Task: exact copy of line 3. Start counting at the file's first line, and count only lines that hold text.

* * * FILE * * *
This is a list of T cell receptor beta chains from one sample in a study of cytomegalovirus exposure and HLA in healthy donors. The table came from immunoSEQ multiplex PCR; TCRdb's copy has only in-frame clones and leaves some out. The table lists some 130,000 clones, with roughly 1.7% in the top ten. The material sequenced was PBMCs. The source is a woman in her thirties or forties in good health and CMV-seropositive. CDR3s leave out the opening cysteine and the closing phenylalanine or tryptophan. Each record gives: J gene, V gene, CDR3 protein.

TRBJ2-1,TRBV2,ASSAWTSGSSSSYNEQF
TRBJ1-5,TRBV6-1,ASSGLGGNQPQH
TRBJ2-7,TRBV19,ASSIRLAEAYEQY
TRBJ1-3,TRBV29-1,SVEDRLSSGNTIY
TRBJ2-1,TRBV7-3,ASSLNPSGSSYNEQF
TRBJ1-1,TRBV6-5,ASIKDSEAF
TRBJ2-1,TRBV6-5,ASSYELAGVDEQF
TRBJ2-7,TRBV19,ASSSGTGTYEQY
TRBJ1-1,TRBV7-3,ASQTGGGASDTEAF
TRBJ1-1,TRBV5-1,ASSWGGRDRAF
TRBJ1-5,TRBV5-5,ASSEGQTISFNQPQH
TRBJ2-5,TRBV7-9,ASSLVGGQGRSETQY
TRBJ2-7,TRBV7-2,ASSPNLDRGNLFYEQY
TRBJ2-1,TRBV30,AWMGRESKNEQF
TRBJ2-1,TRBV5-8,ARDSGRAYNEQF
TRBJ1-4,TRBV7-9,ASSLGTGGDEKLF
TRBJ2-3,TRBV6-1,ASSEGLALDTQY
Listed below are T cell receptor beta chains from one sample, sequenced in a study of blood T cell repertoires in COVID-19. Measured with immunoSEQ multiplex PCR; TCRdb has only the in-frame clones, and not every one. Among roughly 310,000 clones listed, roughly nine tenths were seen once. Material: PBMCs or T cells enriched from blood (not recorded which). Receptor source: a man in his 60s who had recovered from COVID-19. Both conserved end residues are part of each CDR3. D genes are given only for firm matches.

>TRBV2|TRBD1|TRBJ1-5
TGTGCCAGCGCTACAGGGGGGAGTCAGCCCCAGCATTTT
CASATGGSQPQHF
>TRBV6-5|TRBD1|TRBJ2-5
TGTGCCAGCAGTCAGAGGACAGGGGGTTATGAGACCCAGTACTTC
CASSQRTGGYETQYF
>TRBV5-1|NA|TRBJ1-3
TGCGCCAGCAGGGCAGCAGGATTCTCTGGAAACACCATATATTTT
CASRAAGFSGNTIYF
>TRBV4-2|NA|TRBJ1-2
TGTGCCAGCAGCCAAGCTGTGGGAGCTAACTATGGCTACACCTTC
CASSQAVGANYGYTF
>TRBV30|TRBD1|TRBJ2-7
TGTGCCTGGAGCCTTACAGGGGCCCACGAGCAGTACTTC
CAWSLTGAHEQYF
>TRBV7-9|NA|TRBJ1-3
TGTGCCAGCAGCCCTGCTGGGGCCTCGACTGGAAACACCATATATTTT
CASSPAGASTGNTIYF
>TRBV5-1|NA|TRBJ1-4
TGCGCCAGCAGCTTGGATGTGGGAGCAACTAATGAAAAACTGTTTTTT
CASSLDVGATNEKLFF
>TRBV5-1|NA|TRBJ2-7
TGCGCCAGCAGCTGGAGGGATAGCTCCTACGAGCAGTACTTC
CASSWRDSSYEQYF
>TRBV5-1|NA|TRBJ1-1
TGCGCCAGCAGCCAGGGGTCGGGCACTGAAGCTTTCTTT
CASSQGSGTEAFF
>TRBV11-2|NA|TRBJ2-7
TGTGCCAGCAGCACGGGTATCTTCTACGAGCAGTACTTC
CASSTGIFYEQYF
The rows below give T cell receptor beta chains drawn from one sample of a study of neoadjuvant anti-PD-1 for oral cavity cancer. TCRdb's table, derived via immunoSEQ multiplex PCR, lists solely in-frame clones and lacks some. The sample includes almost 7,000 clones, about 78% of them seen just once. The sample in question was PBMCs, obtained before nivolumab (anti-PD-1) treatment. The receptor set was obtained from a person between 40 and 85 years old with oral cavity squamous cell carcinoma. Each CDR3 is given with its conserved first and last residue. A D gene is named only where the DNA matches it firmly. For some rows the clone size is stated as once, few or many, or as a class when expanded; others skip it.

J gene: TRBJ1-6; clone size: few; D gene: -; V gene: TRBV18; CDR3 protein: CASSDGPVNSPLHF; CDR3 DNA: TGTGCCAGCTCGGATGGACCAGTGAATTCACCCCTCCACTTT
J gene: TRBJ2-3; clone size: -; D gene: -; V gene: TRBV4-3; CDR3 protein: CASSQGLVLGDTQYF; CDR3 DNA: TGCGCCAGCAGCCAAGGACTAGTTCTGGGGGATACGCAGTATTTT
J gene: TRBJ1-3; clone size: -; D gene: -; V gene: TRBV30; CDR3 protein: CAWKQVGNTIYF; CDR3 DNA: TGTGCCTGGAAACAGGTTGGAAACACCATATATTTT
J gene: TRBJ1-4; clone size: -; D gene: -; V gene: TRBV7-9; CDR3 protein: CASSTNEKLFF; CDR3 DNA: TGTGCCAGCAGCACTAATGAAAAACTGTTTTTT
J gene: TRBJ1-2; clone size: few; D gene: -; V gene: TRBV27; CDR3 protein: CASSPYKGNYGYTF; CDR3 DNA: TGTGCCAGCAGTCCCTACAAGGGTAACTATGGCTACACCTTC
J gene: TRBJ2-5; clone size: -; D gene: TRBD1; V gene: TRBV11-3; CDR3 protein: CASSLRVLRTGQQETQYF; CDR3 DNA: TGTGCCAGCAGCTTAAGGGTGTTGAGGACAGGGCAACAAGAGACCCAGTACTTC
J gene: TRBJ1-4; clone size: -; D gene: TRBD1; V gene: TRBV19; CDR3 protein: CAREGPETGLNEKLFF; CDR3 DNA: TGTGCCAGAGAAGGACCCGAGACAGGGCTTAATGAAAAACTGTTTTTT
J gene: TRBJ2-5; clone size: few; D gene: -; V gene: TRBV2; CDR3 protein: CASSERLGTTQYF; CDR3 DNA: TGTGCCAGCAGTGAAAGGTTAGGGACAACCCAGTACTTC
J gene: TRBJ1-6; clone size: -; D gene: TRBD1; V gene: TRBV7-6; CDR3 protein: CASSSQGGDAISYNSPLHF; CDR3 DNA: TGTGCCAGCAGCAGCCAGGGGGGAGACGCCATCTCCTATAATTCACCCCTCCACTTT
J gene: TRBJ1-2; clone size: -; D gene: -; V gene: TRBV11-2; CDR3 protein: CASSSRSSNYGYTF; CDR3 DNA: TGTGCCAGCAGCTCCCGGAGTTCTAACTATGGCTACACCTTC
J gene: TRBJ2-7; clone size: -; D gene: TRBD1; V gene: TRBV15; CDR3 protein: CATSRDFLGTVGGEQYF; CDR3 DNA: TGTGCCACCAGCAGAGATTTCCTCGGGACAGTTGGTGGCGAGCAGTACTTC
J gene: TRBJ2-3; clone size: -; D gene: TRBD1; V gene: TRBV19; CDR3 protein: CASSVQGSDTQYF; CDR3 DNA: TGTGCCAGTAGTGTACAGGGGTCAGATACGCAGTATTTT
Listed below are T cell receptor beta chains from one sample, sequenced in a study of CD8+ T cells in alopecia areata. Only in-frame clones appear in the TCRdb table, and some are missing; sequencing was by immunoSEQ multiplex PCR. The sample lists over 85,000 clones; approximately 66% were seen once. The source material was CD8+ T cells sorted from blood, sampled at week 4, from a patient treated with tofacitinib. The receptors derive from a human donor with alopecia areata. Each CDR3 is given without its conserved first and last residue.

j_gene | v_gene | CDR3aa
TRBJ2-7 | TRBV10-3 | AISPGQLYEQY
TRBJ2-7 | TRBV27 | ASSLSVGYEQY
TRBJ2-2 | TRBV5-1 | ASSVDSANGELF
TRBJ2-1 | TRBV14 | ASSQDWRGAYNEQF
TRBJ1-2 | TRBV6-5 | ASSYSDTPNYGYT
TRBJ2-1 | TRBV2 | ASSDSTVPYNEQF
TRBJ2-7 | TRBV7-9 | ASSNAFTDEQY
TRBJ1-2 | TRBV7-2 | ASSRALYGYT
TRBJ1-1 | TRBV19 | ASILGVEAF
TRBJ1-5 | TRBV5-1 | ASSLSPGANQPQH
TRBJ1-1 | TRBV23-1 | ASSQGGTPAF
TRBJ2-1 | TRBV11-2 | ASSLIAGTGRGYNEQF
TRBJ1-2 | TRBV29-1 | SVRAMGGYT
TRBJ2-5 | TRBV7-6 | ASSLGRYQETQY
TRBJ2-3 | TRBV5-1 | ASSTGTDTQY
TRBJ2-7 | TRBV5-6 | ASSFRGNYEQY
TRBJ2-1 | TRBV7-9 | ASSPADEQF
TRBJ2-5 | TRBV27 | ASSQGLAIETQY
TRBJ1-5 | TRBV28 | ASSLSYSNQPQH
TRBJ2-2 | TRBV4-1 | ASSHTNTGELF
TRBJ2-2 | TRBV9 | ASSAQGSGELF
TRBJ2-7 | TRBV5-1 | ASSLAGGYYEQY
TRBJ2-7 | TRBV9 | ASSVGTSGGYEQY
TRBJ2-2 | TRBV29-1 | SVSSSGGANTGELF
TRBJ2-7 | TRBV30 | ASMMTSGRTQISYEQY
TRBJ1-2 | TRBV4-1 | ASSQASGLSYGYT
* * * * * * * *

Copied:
TRBJ1-5,TRBV6-1,ASSGLGGNQPQH